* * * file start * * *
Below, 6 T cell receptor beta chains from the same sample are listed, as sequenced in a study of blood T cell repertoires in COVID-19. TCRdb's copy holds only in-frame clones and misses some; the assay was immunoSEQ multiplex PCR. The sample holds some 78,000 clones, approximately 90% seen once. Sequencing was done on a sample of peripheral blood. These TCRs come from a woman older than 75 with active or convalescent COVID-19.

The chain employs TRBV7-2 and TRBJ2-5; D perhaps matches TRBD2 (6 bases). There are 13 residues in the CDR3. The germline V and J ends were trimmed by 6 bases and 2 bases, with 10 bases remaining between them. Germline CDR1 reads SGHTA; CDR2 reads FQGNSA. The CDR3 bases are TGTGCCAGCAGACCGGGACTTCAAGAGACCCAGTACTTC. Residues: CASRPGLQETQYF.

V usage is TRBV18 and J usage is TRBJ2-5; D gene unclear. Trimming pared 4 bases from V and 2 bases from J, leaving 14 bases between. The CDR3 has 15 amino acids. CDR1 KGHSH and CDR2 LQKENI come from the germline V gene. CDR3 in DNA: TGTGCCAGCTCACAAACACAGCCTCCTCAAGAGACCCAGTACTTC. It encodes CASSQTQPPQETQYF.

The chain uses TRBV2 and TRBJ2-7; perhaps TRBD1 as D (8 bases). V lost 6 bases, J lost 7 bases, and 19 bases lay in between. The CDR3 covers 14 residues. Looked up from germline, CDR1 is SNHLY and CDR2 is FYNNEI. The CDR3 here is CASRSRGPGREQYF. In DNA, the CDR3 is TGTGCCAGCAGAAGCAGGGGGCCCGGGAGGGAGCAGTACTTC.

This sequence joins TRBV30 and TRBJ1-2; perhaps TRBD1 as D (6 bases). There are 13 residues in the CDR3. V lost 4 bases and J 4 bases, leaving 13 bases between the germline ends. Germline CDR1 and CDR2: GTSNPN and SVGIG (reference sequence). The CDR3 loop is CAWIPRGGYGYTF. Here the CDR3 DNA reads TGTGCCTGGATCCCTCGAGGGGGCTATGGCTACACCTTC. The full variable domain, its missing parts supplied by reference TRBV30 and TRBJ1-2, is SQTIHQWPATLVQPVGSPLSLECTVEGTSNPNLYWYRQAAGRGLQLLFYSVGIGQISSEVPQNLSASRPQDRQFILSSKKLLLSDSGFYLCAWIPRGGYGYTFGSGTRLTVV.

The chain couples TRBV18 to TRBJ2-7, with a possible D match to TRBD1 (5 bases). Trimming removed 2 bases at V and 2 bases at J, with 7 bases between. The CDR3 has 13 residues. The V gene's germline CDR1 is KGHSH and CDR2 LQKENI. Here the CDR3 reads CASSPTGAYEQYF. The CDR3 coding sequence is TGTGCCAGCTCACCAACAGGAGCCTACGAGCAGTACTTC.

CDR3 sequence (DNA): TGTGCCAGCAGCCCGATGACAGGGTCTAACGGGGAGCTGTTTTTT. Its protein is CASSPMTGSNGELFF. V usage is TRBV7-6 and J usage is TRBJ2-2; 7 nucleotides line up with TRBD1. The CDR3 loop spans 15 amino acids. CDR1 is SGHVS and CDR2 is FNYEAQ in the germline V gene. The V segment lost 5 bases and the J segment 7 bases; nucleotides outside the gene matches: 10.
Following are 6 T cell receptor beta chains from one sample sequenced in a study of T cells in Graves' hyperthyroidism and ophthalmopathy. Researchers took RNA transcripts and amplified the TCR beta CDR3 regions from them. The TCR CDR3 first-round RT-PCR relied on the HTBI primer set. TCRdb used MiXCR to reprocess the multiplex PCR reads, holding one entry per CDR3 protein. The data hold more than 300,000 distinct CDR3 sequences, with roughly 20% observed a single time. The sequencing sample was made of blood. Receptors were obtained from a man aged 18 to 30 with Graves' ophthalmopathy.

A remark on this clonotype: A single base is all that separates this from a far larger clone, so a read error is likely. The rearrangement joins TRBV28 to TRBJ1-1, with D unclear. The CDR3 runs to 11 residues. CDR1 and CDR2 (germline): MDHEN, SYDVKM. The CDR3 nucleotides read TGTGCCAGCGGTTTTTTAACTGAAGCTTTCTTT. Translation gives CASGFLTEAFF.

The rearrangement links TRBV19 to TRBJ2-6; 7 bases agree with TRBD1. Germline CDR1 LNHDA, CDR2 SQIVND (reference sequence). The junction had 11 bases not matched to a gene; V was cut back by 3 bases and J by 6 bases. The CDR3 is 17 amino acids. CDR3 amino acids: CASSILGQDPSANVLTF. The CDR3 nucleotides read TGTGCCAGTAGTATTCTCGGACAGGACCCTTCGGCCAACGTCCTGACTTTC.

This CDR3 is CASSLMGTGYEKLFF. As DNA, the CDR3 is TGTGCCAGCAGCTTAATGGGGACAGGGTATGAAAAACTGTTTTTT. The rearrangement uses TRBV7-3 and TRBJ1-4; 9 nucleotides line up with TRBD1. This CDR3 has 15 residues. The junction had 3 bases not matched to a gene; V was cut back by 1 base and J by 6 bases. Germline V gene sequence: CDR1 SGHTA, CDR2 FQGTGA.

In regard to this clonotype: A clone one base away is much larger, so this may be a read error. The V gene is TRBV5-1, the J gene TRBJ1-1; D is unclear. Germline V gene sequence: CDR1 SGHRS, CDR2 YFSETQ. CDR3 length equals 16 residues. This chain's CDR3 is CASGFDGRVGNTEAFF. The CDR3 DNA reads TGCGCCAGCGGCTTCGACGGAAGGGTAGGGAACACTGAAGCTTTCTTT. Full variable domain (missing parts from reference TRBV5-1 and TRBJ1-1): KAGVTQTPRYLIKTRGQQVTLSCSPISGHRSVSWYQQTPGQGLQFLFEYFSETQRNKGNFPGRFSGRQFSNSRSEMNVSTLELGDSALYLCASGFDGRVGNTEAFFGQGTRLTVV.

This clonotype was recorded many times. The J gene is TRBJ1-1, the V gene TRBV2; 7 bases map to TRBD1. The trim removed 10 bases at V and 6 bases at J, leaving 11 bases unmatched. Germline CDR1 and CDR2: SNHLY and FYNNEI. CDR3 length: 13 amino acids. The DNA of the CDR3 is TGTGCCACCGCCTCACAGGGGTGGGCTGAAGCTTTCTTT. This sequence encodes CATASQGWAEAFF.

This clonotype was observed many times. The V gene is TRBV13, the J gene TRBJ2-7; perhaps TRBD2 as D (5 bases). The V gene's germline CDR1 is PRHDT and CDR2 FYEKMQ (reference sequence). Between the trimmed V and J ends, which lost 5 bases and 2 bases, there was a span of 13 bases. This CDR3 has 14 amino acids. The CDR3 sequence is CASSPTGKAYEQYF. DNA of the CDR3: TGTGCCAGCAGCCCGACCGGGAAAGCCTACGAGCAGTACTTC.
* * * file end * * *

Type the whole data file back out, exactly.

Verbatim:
Below, 6 T cell receptor beta chains from the same sample are listed, as sequenced in a study of blood T cell repertoires in COVID-19. TCRdb's copy holds only in-frame clones and misses some; the assay was immunoSEQ multiplex PCR. The sample holds some 78,000 clones, approximately 90% seen once. Sequencing was done on a sample of peripheral blood. These TCRs come from a woman older than 75 with active or convalescent COVID-19.

The chain employs TRBV7-2 and TRBJ2-5; D perhaps matches TRBD2 (6 bases). There are 13 residues in the CDR3. The germline V and J ends were trimmed by 6 bases and 2 bases, with 10 bases remaining between them. Germline CDR1 reads SGHTA; CDR2 reads FQGNSA. The CDR3 bases are TGTGCCAGCAGACCGGGACTTCAAGAGACCCAGTACTTC. Residues: CASRPGLQETQYF.

V usage is TRBV18 and J usage is TRBJ2-5; D gene unclear. Trimming pared 4 bases from V and 2 bases from J, leaving 14 bases between. The CDR3 has 15 amino acids. CDR1 KGHSH and CDR2 LQKENI come from the germline V gene. CDR3 in DNA: TGTGCCAGCTCACAAACACAGCCTCCTCAAGAGACCCAGTACTTC. It encodes CASSQTQPPQETQYF.

The chain uses TRBV2 and TRBJ2-7; perhaps TRBD1 as D (8 bases). V lost 6 bases, J lost 7 bases, and 19 bases lay in between. The CDR3 covers 14 residues. Looked up from germline, CDR1 is SNHLY and CDR2 is FYNNEI. The CDR3 here is CASRSRGPGREQYF. In DNA, the CDR3 is TGTGCCAGCAGAAGCAGGGGGCCCGGGAGGGAGCAGTACTTC.

This sequence joins TRBV30 and TRBJ1-2; perhaps TRBD1 as D (6 bases). There are 13 residues in the CDR3. V lost 4 bases and J 4 bases, leaving 13 bases between the germline ends. Germline CDR1 and CDR2: GTSNPN and SVGIG (reference sequence). The CDR3 loop is CAWIPRGGYGYTF. Here the CDR3 DNA reads TGTGCCTGGATCCCTCGAGGGGGCTATGGCTACACCTTC. The full variable domain, its missing parts supplied by reference TRBV30 and TRBJ1-2, is SQTIHQWPATLVQPVGSPLSLECTVEGTSNPNLYWYRQAAGRGLQLLFYSVGIGQISSEVPQNLSASRPQDRQFILSSKKLLLSDSGFYLCAWIPRGGYGYTFGSGTRLTVV.

The chain couples TRBV18 to TRBJ2-7, with a possible D match to TRBD1 (5 bases). Trimming removed 2 bases at V and 2 bases at J, with 7 bases between. The CDR3 has 13 residues. The V gene's germline CDR1 is KGHSH and CDR2 LQKENI. Here the CDR3 reads CASSPTGAYEQYF. The CDR3 coding sequence is TGTGCCAGCTCACCAACAGGAGCCTACGAGCAGTACTTC.

CDR3 sequence (DNA): TGTGCCAGCAGCCCGATGACAGGGTCTAACGGGGAGCTGTTTTTT. Its protein is CASSPMTGSNGELFF. V usage is TRBV7-6 and J usage is TRBJ2-2; 7 nucleotides line up with TRBD1. The CDR3 loop spans 15 amino acids. CDR1 is SGHVS and CDR2 is FNYEAQ in the germline V gene. The V segment lost 5 bases and the J segment 7 bases; nucleotides outside the gene matches: 10.
Following are 6 T cell receptor beta chains from one sample sequenced in a study of T cells in Graves' hyperthyroidism and ophthalmopathy. Researchers took RNA transcripts and amplified the TCR beta CDR3 regions from them. The TCR CDR3 first-round RT-PCR relied on the HTBI primer set. TCRdb used MiXCR to reprocess the multiplex PCR reads, holding one entry per CDR3 protein. The data hold more than 300,000 distinct CDR3 sequences, with roughly 20% observed a single time. The sequencing sample was made of blood. Receptors were obtained from a man aged 18 to 30 with Graves' ophthalmopathy.

A remark on this clonotype: A single base is all that separates this from a far larger clone, so a read error is likely. The rearrangement joins TRBV28 to TRBJ1-1, with D unclear. The CDR3 runs to 11 residues. CDR1 and CDR2 (germline): MDHEN, SYDVKM. The CDR3 nucleotides read TGTGCCAGCGGTTTTTTAACTGAAGCTTTCTTT. Translation gives CASGFLTEAFF.

The rearrangement links TRBV19 to TRBJ2-6; 7 bases agree with TRBD1. Germline CDR1 LNHDA, CDR2 SQIVND (reference sequence). The junction had 11 bases not matched to a gene; V was cut back by 3 bases and J by 6 bases. The CDR3 is 17 amino acids. CDR3 amino acids: CASSILGQDPSANVLTF. The CDR3 nucleotides read TGTGCCAGTAGTATTCTCGGACAGGACCCTTCGGCCAACGTCCTGACTTTC.

This CDR3 is CASSLMGTGYEKLFF. As DNA, the CDR3 is TGTGCCAGCAGCTTAATGGGGACAGGGTATGAAAAACTGTTTTTT. The rearrangement uses TRBV7-3 and TRBJ1-4; 9 nucleotides line up with TRBD1. This CDR3 has 15 residues. The junction had 3 bases not matched to a gene; V was cut back by 1 base and J by 6 bases. Germline V gene sequence: CDR1 SGHTA, CDR2 FQGTGA.

In regard to this clonotype: A clone one base away is much larger, so this may be a read error. The V gene is TRBV5-1, the J gene TRBJ1-1; D is unclear. Germline V gene sequence: CDR1 SGHRS, CDR2 YFSETQ. CDR3 length equals 16 residues. This chain's CDR3 is CASGFDGRVGNTEAFF. The CDR3 DNA reads TGCGCCAGCGGCTTCGACGGAAGGGTAGGGAACACTGAAGCTTTCTTT. Full variable domain (missing parts from reference TRBV5-1 and TRBJ1-1): KAGVTQTPRYLIKTRGQQVTLSCSPISGHRSVSWYQQTPGQGLQFLFEYFSETQRNKGNFPGRFSGRQFSNSRSEMNVSTLELGDSALYLCASGFDGRVGNTEAFFGQGTRLTVV.

This clonotype was recorded many times. The J gene is TRBJ1-1, the V gene TRBV2; 7 bases map to TRBD1. The trim removed 10 bases at V and 6 bases at J, leaving 11 bases unmatched. Germline CDR1 and CDR2: SNHLY and FYNNEI. CDR3 length: 13 amino acids. The DNA of the CDR3 is TGTGCCACCGCCTCACAGGGGTGGGCTGAAGCTTTCTTT. This sequence encodes CATASQGWAEAFF.

This clonotype was observed many times. The V gene is TRBV13, the J gene TRBJ2-7; perhaps TRBD2 as D (5 bases). The V gene's germline CDR1 is PRHDT and CDR2 FYEKMQ (reference sequence). Between the trimmed V and J ends, which lost 5 bases and 2 bases, there was a span of 13 bases. This CDR3 has 14 amino acids. The CDR3 sequence is CASSPTGKAYEQYF. DNA of the CDR3: TGTGCCAGCAGCCCGACCGGGAAAGCCTACGAGCAGTACTTC.